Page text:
Sounds like a crazy question, doesn’t it? When our constitution was originally written, there were plenty of people still without the right to vote. After a few centuries of amendments and public outcries for equality, we’ve finally extended the right to vote to all citizens… even if they’re too lazy to actually make it out to the polls. Well, Judson Phillips, president of prominent Tea Party group, Tea Party Nation thinks we’ve gone too far. According to Phillips, we should reconsider our nation’s policy of allowing people to vote who do not own property.
Here’s the full quote, from Tea Party Nation Radio:
“The Founding Fathers originally said, they put certain restrictions on who gets the right to vote. It wasn’t you were just a citizen and you got to vote. Some of the restrictions, you know, you obviously would not think about today. But one of those was you had to be a property owner. And that makes a lot of sense, because if you’re a property owner you actually have a vested stake in the community. If you’re not a property owner, you know, I’m sorry but property owners have a little bit more of a vested interest in the community than non-property owners.”
Looking around my neighborhood, there are a lot of very civic minded people working to strengthen our community. When I stop to consider who among them owns property, I realize that a good portion of my neighborhood’s do-gooders are in fact renters. Given the Tea Party’s anti big-government stance, I can see how it might benefit them to have all of the nation’s recipients of social services barred from choosing their elected representatives.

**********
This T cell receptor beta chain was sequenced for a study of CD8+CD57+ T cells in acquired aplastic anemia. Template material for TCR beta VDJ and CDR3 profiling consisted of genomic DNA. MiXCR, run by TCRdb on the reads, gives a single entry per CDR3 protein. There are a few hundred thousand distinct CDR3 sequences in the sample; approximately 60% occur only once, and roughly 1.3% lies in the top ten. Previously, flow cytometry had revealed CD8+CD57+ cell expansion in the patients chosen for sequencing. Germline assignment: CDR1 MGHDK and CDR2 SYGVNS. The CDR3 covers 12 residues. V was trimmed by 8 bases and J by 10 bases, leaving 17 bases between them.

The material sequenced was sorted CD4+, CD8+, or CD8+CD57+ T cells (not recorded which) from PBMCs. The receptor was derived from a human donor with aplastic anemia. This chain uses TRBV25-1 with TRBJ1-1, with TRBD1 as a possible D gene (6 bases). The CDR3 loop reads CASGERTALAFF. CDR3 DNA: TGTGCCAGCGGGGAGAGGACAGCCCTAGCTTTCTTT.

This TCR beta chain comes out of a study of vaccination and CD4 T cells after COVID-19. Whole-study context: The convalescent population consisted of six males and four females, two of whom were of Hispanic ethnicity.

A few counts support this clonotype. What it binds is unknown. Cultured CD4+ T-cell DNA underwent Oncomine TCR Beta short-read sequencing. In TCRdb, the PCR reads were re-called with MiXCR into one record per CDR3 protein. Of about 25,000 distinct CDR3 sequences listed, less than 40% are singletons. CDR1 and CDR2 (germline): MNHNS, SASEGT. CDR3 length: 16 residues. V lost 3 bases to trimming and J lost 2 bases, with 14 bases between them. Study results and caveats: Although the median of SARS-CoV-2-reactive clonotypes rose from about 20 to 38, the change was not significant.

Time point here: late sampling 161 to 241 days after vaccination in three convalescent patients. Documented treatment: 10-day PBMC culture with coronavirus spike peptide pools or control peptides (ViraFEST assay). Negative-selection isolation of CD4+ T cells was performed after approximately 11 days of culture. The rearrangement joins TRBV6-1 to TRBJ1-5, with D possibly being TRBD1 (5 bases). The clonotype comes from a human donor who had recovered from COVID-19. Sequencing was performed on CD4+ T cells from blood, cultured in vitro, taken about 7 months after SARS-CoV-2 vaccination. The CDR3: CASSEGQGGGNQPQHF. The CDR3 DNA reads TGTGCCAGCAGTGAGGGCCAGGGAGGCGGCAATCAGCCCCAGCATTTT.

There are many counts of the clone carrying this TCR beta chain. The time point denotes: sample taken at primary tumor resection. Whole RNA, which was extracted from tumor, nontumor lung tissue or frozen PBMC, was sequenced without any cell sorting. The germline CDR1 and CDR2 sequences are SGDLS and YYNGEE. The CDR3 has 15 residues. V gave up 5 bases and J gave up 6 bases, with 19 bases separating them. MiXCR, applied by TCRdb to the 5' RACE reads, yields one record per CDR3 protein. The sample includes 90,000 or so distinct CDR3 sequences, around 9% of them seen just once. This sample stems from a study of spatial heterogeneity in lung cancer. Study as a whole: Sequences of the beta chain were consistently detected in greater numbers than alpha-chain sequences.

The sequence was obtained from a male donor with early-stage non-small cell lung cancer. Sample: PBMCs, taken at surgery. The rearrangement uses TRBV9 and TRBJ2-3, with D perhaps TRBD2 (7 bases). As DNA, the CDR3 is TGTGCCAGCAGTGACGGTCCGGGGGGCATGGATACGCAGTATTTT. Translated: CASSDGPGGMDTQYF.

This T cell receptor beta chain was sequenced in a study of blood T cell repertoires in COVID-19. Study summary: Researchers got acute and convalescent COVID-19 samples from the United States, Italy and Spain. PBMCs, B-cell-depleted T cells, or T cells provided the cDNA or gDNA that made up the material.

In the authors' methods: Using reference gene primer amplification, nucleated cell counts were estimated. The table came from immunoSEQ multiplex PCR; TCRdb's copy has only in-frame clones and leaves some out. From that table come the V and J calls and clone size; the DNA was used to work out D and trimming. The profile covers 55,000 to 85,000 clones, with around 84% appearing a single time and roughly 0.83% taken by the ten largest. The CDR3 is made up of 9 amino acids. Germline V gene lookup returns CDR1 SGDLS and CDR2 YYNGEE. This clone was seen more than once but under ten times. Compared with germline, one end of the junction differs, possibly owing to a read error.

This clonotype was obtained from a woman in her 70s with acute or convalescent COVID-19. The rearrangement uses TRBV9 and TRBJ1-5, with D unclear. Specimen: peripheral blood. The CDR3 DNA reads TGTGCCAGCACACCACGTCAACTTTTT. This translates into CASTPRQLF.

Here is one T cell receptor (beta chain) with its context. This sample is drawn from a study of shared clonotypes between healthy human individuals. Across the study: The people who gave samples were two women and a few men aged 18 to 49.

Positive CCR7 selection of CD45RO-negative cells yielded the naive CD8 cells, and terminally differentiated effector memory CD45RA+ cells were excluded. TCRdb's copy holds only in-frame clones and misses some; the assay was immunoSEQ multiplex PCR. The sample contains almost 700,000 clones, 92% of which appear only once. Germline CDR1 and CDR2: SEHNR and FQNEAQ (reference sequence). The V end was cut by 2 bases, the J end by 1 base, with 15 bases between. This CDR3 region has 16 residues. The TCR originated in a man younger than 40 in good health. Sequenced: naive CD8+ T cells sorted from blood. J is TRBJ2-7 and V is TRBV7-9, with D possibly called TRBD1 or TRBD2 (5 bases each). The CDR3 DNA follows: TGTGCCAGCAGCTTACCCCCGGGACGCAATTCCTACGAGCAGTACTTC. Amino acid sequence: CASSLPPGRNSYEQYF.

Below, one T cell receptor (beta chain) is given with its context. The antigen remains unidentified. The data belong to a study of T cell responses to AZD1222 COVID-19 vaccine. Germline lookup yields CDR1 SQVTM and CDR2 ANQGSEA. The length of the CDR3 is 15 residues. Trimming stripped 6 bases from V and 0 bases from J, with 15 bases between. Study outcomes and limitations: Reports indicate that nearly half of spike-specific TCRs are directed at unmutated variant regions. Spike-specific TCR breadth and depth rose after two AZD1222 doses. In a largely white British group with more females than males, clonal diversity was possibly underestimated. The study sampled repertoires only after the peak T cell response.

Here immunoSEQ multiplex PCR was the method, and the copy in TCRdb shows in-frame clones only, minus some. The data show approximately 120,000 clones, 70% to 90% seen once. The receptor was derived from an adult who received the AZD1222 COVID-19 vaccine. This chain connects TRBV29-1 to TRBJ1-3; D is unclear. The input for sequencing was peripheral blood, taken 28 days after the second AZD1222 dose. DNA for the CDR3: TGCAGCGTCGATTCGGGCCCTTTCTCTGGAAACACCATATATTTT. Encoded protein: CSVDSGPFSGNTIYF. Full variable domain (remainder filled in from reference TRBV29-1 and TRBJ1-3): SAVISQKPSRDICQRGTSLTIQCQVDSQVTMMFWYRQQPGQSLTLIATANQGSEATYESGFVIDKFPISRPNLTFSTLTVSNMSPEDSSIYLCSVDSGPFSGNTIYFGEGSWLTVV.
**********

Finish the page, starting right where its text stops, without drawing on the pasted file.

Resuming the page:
On the surface this sounds like the perfect way to ensure that only older, rich, conservative people can vote. In Rochester, and around the country however, home ownership trends are shifting. With the crash in home prices signaling the end of homeowner’s equity-ATM, people are finally starting to realize that a home is not an asset by default, and are considering renting again. Many people who bought a home, raised a family and sent kids to college are realizing that shoveling the driveway and paying $500-$1000 per month in property taxes is not how they want to spend retirement. For $1,000 a month you could have a fantastic 2 bedroom apartment in the heart of one of Rochester’s cultural districts, and never worry about another leak or snow storm. Thus, while renters are often perceived as less wealthy, or younger than land owners, that’s just not always the way things actually are.
Phillips and his tea-baggers (snicker) need to know that renters are not second class citizens. Renters cut across every demographic and socio-economic level. Otherwise, who’s renting these places? Robbing renters of their right to vote would not only be morally reprehensible, but it would undermine over 150 years of common-sense legislation, and the American belief in a representative government. Truly, the notion is just silly, which is why I’m not terribly worried that Phillips will get his way.